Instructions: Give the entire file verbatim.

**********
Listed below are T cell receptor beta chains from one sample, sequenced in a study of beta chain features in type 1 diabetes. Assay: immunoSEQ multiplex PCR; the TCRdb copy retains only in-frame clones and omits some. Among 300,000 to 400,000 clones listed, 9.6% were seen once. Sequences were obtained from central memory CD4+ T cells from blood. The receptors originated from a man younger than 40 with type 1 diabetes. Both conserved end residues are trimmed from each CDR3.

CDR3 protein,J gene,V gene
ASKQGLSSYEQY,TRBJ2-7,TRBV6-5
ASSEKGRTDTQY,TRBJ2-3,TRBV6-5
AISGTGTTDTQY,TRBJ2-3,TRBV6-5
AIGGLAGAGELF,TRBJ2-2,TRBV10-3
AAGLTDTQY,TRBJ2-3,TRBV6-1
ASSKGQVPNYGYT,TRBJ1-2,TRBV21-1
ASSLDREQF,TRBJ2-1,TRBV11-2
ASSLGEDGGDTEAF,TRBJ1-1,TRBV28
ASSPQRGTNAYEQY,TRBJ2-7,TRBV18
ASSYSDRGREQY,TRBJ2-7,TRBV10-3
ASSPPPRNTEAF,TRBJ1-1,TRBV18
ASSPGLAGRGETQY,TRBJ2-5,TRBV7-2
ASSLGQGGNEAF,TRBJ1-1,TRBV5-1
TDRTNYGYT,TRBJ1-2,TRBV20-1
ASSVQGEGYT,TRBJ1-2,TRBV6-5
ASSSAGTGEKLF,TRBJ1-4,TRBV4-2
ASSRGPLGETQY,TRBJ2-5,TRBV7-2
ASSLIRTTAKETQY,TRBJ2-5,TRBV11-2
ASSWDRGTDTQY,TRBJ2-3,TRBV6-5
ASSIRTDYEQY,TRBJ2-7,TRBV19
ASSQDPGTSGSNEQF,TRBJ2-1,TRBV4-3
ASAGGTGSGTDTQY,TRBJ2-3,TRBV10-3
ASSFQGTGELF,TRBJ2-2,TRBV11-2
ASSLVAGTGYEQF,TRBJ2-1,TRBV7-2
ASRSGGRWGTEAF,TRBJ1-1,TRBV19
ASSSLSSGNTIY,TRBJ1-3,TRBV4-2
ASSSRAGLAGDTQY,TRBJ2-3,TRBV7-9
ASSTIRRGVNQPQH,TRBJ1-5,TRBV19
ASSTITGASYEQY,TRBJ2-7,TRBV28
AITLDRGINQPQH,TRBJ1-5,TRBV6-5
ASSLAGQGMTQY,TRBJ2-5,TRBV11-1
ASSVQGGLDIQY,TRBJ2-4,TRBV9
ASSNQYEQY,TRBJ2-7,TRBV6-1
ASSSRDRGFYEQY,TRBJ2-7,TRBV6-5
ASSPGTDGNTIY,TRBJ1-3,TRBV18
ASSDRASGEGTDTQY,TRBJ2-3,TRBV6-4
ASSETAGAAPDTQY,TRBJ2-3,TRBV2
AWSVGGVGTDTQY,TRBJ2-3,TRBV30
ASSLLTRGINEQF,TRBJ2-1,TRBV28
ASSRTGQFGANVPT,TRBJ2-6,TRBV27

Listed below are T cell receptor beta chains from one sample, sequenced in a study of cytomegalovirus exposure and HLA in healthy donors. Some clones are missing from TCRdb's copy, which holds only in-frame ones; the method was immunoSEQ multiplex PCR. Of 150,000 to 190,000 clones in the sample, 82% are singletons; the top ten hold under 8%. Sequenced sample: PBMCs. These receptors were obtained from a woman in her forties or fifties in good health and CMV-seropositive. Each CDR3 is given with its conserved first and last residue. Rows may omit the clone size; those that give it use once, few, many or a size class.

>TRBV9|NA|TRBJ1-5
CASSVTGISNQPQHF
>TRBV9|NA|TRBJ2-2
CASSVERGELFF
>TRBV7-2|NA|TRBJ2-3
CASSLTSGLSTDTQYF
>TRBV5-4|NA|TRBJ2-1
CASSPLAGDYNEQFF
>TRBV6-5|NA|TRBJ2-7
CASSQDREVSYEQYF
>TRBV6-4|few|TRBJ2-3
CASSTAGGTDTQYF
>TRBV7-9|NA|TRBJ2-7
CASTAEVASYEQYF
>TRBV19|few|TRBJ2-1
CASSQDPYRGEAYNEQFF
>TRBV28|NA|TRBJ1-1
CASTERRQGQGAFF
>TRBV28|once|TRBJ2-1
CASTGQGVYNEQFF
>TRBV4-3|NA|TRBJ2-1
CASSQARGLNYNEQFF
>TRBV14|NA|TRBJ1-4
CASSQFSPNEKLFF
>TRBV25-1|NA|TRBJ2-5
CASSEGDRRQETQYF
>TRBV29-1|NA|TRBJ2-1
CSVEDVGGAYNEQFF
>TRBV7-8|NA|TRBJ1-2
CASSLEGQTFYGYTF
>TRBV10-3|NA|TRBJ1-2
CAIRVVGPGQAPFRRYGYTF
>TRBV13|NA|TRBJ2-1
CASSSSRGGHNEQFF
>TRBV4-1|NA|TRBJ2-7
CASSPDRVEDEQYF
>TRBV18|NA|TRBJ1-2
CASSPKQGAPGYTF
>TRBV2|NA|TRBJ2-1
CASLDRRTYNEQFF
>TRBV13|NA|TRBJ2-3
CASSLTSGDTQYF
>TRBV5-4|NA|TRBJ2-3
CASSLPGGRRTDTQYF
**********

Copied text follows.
Listed below are T cell receptor beta chains from one sample, sequenced in a study of beta chain features in type 1 diabetes. Assay: immunoSEQ multiplex PCR; the TCRdb copy retains only in-frame clones and omits some. Among 300,000 to 400,000 clones listed, 9.6% were seen once. Sequences were obtained from central memory CD4+ T cells from blood. The receptors originated from a man younger than 40 with type 1 diabetes. Both conserved end residues are trimmed from each CDR3.

CDR3 protein,J gene,V gene
ASKQGLSSYEQY,TRBJ2-7,TRBV6-5
ASSEKGRTDTQY,TRBJ2-3,TRBV6-5
AISGTGTTDTQY,TRBJ2-3,TRBV6-5
AIGGLAGAGELF,TRBJ2-2,TRBV10-3
AAGLTDTQY,TRBJ2-3,TRBV6-1
ASSKGQVPNYGYT,TRBJ1-2,TRBV21-1
ASSLDREQF,TRBJ2-1,TRBV11-2
ASSLGEDGGDTEAF,TRBJ1-1,TRBV28
ASSPQRGTNAYEQY,TRBJ2-7,TRBV18
ASSYSDRGREQY,TRBJ2-7,TRBV10-3
ASSPPPRNTEAF,TRBJ1-1,TRBV18
ASSPGLAGRGETQY,TRBJ2-5,TRBV7-2
ASSLGQGGNEAF,TRBJ1-1,TRBV5-1
TDRTNYGYT,TRBJ1-2,TRBV20-1
ASSVQGEGYT,TRBJ1-2,TRBV6-5
ASSSAGTGEKLF,TRBJ1-4,TRBV4-2
ASSRGPLGETQY,TRBJ2-5,TRBV7-2
ASSLIRTTAKETQY,TRBJ2-5,TRBV11-2
ASSWDRGTDTQY,TRBJ2-3,TRBV6-5
ASSIRTDYEQY,TRBJ2-7,TRBV19
ASSQDPGTSGSNEQF,TRBJ2-1,TRBV4-3
ASAGGTGSGTDTQY,TRBJ2-3,TRBV10-3
ASSFQGTGELF,TRBJ2-2,TRBV11-2
ASSLVAGTGYEQF,TRBJ2-1,TRBV7-2
ASRSGGRWGTEAF,TRBJ1-1,TRBV19
ASSSLSSGNTIY,TRBJ1-3,TRBV4-2
ASSSRAGLAGDTQY,TRBJ2-3,TRBV7-9
ASSTIRRGVNQPQH,TRBJ1-5,TRBV19
ASSTITGASYEQY,TRBJ2-7,TRBV28
AITLDRGINQPQH,TRBJ1-5,TRBV6-5
ASSLAGQGMTQY,TRBJ2-5,TRBV11-1
ASSVQGGLDIQY,TRBJ2-4,TRBV9
ASSNQYEQY,TRBJ2-7,TRBV6-1
ASSSRDRGFYEQY,TRBJ2-7,TRBV6-5
ASSPGTDGNTIY,TRBJ1-3,TRBV18
ASSDRASGEGTDTQY,TRBJ2-3,TRBV6-4
ASSETAGAAPDTQY,TRBJ2-3,TRBV2
AWSVGGVGTDTQY,TRBJ2-3,TRBV30
ASSLLTRGINEQF,TRBJ2-1,TRBV28
ASSRTGQFGANVPT,TRBJ2-6,TRBV27

Listed below are T cell receptor beta chains from one sample, sequenced in a study of cytomegalovirus exposure and HLA in healthy donors. Some clones are missing from TCRdb's copy, which holds only in-frame ones; the method was immunoSEQ multiplex PCR. Of 150,000 to 190,000 clones in the sample, 82% are singletons; the top ten hold under 8%. Sequenced sample: PBMCs. These receptors were obtained from a woman in her forties or fifties in good health and CMV-seropositive. Each CDR3 is given with its conserved first and last residue. Rows may omit the clone size; those that give it use once, few, many or a size class.

>TRBV9|NA|TRBJ1-5
CASSVTGISNQPQHF
>TRBV9|NA|TRBJ2-2
CASSVERGELFF
>TRBV7-2|NA|TRBJ2-3
CASSLTSGLSTDTQYF
>TRBV5-4|NA|TRBJ2-1
CASSPLAGDYNEQFF
>TRBV6-5|NA|TRBJ2-7
CASSQDREVSYEQYF
>TRBV6-4|few|TRBJ2-3
CASSTAGGTDTQYF
>TRBV7-9|NA|TRBJ2-7
CASTAEVASYEQYF
>TRBV19|few|TRBJ2-1
CASSQDPYRGEAYNEQFF
>TRBV28|NA|TRBJ1-1
CASTERRQGQGAFF
>TRBV28|once|TRBJ2-1
CASTGQGVYNEQFF
>TRBV4-3|NA|TRBJ2-1
CASSQARGLNYNEQFF
>TRBV14|NA|TRBJ1-4
CASSQFSPNEKLFF
>TRBV25-1|NA|TRBJ2-5
CASSEGDRRQETQYF
>TRBV29-1|NA|TRBJ2-1
CSVEDVGGAYNEQFF
>TRBV7-8|NA|TRBJ1-2
CASSLEGQTFYGYTF
>TRBV10-3|NA|TRBJ1-2
CAIRVVGPGQAPFRRYGYTF
>TRBV13|NA|TRBJ2-1
CASSSSRGGHNEQFF
>TRBV4-1|NA|TRBJ2-7
CASSPDRVEDEQYF
>TRBV18|NA|TRBJ1-2
CASSPKQGAPGYTF
>TRBV2|NA|TRBJ2-1
CASLDRRTYNEQFF
>TRBV13|NA|TRBJ2-3
CASSLTSGDTQYF
>TRBV5-4|NA|TRBJ2-3
CASSLPGGRRTDTQYF